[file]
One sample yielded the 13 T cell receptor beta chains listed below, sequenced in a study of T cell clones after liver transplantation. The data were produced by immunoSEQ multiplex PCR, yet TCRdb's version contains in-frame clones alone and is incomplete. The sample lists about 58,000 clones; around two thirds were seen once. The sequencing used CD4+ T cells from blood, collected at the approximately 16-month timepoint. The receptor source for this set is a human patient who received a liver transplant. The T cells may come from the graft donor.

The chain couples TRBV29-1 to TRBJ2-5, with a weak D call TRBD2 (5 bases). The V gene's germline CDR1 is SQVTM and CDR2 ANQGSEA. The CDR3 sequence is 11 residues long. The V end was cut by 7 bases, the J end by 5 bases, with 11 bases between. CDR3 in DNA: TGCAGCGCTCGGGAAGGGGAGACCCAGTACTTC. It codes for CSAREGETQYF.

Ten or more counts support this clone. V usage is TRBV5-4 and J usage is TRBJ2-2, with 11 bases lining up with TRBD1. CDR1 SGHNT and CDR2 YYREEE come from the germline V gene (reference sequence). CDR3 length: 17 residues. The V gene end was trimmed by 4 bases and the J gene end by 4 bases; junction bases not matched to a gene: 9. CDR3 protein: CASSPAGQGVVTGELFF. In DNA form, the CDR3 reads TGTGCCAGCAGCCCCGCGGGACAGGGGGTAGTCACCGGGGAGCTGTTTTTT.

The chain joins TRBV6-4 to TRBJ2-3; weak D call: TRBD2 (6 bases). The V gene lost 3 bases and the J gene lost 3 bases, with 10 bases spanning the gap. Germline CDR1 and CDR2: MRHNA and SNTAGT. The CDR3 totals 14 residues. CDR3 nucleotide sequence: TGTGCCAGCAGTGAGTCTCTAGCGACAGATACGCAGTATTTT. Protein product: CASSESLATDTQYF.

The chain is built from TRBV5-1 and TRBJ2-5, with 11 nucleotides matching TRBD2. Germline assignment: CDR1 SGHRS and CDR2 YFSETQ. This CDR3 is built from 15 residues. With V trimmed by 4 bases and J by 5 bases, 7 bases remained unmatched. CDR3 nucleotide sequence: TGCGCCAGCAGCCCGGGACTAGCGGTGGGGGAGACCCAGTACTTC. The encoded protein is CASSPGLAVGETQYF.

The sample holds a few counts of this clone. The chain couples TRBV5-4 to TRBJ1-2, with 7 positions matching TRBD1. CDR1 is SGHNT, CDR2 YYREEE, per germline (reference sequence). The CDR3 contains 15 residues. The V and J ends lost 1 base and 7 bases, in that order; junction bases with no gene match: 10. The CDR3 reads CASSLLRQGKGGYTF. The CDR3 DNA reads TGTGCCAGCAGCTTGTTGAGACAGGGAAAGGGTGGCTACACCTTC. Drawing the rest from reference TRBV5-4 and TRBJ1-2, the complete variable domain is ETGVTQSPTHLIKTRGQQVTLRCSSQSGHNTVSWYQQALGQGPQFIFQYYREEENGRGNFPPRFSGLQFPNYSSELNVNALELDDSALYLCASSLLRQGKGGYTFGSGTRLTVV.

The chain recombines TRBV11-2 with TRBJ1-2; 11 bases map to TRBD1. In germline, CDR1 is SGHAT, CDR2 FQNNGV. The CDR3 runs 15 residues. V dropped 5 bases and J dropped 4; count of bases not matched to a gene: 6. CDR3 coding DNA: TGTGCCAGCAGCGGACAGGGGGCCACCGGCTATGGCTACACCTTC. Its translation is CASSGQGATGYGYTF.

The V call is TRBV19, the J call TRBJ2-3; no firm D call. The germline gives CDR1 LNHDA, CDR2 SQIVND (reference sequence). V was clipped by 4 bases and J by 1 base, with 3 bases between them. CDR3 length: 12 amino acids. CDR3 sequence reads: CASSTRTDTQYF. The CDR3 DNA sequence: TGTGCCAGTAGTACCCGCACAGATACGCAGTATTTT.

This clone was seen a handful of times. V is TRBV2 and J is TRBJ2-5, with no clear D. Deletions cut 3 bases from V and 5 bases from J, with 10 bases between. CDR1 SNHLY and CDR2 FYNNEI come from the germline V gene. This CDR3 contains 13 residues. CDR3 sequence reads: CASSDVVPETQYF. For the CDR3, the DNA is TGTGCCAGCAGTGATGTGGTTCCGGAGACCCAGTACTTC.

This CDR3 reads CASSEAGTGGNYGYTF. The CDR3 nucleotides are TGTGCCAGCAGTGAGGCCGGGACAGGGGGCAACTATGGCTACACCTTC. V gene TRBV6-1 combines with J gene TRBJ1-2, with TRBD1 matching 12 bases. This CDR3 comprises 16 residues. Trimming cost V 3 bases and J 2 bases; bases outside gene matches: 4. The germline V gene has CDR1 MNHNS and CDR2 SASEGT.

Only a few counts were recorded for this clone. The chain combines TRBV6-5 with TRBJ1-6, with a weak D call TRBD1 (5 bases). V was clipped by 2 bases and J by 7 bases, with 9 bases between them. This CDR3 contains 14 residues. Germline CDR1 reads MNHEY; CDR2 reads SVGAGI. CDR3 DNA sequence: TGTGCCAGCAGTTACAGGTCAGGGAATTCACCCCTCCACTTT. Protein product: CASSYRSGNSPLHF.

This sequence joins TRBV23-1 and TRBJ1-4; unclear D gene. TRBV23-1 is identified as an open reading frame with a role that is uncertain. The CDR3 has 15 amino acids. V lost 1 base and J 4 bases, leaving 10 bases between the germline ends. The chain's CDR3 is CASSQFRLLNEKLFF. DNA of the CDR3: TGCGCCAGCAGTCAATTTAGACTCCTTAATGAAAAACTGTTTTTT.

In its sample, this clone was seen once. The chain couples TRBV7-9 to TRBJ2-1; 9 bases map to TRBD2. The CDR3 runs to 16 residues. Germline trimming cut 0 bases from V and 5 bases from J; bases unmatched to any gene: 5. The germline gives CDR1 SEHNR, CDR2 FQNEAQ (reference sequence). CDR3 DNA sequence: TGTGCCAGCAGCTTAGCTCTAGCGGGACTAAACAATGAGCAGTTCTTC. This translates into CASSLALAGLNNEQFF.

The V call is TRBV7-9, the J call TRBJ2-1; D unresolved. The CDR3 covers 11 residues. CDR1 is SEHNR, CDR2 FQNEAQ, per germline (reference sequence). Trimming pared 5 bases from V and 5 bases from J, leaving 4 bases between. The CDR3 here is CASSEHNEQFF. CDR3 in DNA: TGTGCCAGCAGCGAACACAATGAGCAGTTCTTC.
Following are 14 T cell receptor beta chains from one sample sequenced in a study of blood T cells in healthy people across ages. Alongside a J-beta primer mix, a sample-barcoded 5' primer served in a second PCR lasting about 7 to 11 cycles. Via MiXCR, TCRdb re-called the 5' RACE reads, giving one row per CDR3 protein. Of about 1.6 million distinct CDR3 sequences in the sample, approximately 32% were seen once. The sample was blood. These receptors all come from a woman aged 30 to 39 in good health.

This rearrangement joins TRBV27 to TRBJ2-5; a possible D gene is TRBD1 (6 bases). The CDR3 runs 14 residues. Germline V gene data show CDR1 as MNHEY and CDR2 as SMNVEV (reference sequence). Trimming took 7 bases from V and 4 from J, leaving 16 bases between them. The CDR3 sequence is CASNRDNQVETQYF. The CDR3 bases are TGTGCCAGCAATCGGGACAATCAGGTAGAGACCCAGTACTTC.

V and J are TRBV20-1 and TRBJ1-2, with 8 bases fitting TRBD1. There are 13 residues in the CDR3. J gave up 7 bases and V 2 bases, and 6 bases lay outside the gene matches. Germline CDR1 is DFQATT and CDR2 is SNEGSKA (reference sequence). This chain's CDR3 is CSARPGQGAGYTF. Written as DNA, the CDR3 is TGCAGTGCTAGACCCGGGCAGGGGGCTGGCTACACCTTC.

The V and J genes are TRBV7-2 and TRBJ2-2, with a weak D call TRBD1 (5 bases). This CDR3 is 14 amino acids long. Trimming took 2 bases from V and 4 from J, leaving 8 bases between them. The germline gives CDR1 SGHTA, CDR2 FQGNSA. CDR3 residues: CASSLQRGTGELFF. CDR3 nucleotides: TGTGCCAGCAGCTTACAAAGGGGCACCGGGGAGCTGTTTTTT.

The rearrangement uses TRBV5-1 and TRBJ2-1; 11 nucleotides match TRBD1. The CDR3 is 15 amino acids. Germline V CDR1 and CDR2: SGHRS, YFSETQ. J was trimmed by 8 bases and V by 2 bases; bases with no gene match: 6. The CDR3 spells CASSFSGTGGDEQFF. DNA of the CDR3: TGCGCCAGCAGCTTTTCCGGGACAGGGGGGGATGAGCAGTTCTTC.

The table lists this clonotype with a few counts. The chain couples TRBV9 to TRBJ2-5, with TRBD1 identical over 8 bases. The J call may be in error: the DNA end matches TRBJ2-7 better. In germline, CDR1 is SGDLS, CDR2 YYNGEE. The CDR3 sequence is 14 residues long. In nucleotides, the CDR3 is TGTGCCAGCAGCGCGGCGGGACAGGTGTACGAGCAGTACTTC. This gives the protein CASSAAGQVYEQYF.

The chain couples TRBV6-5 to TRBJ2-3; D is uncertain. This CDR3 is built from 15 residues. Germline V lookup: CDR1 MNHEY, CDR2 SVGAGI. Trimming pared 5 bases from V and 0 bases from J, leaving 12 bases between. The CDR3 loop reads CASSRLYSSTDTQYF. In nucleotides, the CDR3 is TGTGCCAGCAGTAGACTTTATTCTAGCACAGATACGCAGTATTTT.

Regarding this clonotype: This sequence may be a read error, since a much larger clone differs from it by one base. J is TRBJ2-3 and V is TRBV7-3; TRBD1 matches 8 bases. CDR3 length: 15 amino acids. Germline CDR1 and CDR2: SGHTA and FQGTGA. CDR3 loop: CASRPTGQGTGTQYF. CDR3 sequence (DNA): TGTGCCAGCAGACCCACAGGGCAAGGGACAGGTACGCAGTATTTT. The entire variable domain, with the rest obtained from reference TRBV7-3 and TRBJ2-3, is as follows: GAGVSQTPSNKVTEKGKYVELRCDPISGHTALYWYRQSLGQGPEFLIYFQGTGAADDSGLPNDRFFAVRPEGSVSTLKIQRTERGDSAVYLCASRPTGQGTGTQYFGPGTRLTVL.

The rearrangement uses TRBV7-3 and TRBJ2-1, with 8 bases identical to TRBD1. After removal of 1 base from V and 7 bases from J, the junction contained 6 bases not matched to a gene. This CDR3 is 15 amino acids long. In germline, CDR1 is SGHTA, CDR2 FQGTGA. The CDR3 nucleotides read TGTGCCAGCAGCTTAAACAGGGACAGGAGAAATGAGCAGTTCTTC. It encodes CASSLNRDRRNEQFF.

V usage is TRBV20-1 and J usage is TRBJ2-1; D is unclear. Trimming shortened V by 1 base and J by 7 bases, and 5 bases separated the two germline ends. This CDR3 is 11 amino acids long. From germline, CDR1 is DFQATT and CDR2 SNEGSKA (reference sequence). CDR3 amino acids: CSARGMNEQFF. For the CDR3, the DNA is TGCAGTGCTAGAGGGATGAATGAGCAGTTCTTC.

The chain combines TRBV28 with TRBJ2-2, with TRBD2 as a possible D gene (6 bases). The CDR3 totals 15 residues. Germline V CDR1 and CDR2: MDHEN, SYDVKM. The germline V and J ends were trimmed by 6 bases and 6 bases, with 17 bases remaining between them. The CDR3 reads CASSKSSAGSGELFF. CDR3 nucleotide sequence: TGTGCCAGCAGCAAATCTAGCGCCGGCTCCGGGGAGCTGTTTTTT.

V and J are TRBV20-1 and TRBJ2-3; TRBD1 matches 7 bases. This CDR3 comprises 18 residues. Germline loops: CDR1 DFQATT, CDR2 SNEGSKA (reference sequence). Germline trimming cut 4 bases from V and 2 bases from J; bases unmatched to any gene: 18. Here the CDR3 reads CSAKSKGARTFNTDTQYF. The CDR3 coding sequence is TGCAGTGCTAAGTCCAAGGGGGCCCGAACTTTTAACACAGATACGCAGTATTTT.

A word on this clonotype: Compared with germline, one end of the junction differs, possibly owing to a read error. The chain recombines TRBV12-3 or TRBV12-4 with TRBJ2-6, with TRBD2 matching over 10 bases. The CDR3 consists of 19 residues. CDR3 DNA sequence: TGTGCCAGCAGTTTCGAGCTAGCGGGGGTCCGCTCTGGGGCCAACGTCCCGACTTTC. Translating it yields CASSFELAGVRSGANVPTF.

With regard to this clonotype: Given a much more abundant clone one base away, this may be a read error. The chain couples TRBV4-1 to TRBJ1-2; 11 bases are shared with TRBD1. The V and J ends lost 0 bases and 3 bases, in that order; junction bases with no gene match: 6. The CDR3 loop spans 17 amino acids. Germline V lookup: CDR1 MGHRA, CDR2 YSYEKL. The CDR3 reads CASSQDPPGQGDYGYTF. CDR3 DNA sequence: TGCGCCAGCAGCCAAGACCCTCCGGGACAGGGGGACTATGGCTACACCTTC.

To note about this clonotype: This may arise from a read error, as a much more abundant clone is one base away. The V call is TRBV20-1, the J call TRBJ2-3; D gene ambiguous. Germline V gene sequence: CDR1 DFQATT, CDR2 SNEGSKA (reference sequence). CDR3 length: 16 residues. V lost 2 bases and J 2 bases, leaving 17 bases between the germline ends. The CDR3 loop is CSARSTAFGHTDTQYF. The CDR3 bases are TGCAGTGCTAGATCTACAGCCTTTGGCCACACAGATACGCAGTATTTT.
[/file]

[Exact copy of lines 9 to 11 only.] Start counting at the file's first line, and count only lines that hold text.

This clone was seen a handful of times. V is TRBV2 and J is TRBJ2-5, with no clear D. Deletions cut 3 bases from V and 5 bases from J, with 10 bases between. CDR1 SNHLY and CDR2 FYNNEI come from the germline V gene. This CDR3 contains 13 residues. CDR3 sequence reads: CASSDVVPETQYF. For the CDR3, the DNA is TGTGCCAGCAGTGATGTGGTTCCGGAGACCCAGTACTTC.

This CDR3 reads CASSEAGTGGNYGYTF. The CDR3 nucleotides are TGTGCCAGCAGTGAGGCCGGGACAGGGGGCAACTATGGCTACACCTTC. V gene TRBV6-1 combines with J gene TRBJ1-2, with TRBD1 matching 12 bases. This CDR3 comprises 16 residues. Trimming cost V 3 bases and J 2 bases; bases outside gene matches: 4. The germline V gene has CDR1 MNHNS and CDR2 SASEGT.

Only a few counts were recorded for this clone. The chain combines TRBV6-5 with TRBJ1-6, with a weak D call TRBD1 (5 bases). V was clipped by 2 bases and J by 7 bases, with 9 bases between them. This CDR3 contains 14 residues. Germline CDR1 reads MNHEY; CDR2 reads SVGAGI. CDR3 DNA sequence: TGTGCCAGCAGTTACAGGTCAGGGAATTCACCCCTCCACTTT. Protein product: CASSYRSGNSPLHF.